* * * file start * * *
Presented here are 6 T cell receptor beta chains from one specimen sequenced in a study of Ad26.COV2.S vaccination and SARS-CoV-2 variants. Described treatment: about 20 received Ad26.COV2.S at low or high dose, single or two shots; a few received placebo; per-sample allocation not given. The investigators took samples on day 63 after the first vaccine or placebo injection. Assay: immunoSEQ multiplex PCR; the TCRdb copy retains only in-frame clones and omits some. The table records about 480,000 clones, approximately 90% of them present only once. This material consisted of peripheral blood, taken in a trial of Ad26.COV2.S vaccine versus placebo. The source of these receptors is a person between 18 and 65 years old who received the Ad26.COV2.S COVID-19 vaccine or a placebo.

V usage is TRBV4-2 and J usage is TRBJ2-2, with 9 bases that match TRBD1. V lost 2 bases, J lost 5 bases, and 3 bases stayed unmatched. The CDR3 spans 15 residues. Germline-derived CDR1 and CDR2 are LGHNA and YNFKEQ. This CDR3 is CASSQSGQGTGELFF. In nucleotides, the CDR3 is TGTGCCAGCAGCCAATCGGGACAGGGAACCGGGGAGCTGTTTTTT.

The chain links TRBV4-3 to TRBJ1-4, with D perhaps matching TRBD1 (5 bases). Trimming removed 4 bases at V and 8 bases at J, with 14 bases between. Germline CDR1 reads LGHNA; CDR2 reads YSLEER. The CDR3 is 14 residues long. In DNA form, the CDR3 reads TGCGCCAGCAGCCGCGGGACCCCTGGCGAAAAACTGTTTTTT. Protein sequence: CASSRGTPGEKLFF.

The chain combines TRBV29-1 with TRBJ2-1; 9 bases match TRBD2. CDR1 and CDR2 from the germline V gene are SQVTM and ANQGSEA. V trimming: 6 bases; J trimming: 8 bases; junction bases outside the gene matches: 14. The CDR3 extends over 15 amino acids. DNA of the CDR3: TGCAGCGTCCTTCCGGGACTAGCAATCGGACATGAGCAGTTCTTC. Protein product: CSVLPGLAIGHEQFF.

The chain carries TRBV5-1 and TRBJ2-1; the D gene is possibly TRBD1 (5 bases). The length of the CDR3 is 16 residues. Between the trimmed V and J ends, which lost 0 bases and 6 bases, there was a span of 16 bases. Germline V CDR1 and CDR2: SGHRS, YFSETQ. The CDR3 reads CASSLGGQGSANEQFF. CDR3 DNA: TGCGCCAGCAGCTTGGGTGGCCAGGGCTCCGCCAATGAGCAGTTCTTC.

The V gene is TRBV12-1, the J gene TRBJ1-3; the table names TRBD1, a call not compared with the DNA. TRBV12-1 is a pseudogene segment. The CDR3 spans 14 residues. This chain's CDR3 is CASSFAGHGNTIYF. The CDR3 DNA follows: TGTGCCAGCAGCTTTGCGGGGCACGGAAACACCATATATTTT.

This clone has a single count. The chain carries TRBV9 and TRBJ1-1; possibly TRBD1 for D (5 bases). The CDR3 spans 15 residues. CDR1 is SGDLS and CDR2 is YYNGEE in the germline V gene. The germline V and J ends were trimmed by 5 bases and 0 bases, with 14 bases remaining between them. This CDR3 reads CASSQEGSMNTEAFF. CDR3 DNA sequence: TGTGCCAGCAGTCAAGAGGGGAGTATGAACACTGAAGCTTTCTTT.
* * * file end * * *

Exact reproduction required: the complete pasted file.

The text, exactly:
Presented here are 6 T cell receptor beta chains from one specimen sequenced in a study of Ad26.COV2.S vaccination and SARS-CoV-2 variants. Described treatment: about 20 received Ad26.COV2.S at low or high dose, single or two shots; a few received placebo; per-sample allocation not given. The investigators took samples on day 63 after the first vaccine or placebo injection. Assay: immunoSEQ multiplex PCR; the TCRdb copy retains only in-frame clones and omits some. The table records about 480,000 clones, approximately 90% of them present only once. This material consisted of peripheral blood, taken in a trial of Ad26.COV2.S vaccine versus placebo. The source of these receptors is a person between 18 and 65 years old who received the Ad26.COV2.S COVID-19 vaccine or a placebo.

V usage is TRBV4-2 and J usage is TRBJ2-2, with 9 bases that match TRBD1. V lost 2 bases, J lost 5 bases, and 3 bases stayed unmatched. The CDR3 spans 15 residues. Germline-derived CDR1 and CDR2 are LGHNA and YNFKEQ. This CDR3 is CASSQSGQGTGELFF. In nucleotides, the CDR3 is TGTGCCAGCAGCCAATCGGGACAGGGAACCGGGGAGCTGTTTTTT.

The chain links TRBV4-3 to TRBJ1-4, with D perhaps matching TRBD1 (5 bases). Trimming removed 4 bases at V and 8 bases at J, with 14 bases between. Germline CDR1 reads LGHNA; CDR2 reads YSLEER. The CDR3 is 14 residues long. In DNA form, the CDR3 reads TGCGCCAGCAGCCGCGGGACCCCTGGCGAAAAACTGTTTTTT. Protein sequence: CASSRGTPGEKLFF.

The chain combines TRBV29-1 with TRBJ2-1; 9 bases match TRBD2. CDR1 and CDR2 from the germline V gene are SQVTM and ANQGSEA. V trimming: 6 bases; J trimming: 8 bases; junction bases outside the gene matches: 14. The CDR3 extends over 15 amino acids. DNA of the CDR3: TGCAGCGTCCTTCCGGGACTAGCAATCGGACATGAGCAGTTCTTC. Protein product: CSVLPGLAIGHEQFF.

The chain carries TRBV5-1 and TRBJ2-1; the D gene is possibly TRBD1 (5 bases). The length of the CDR3 is 16 residues. Between the trimmed V and J ends, which lost 0 bases and 6 bases, there was a span of 16 bases. Germline V CDR1 and CDR2: SGHRS, YFSETQ. The CDR3 reads CASSLGGQGSANEQFF. CDR3 DNA: TGCGCCAGCAGCTTGGGTGGCCAGGGCTCCGCCAATGAGCAGTTCTTC.

The V gene is TRBV12-1, the J gene TRBJ1-3; the table names TRBD1, a call not compared with the DNA. TRBV12-1 is a pseudogene segment. The CDR3 spans 14 residues. This chain's CDR3 is CASSFAGHGNTIYF. The CDR3 DNA follows: TGTGCCAGCAGCTTTGCGGGGCACGGAAACACCATATATTTT.

This clone has a single count. The chain carries TRBV9 and TRBJ1-1; possibly TRBD1 for D (5 bases). The CDR3 spans 15 residues. CDR1 is SGDLS and CDR2 is YYNGEE in the germline V gene. The germline V and J ends were trimmed by 5 bases and 0 bases, with 14 bases remaining between them. This CDR3 reads CASSQEGSMNTEAFF. CDR3 DNA sequence: TGTGCCAGCAGTCAAGAGGGGAGTATGAACACTGAAGCTTTCTTT.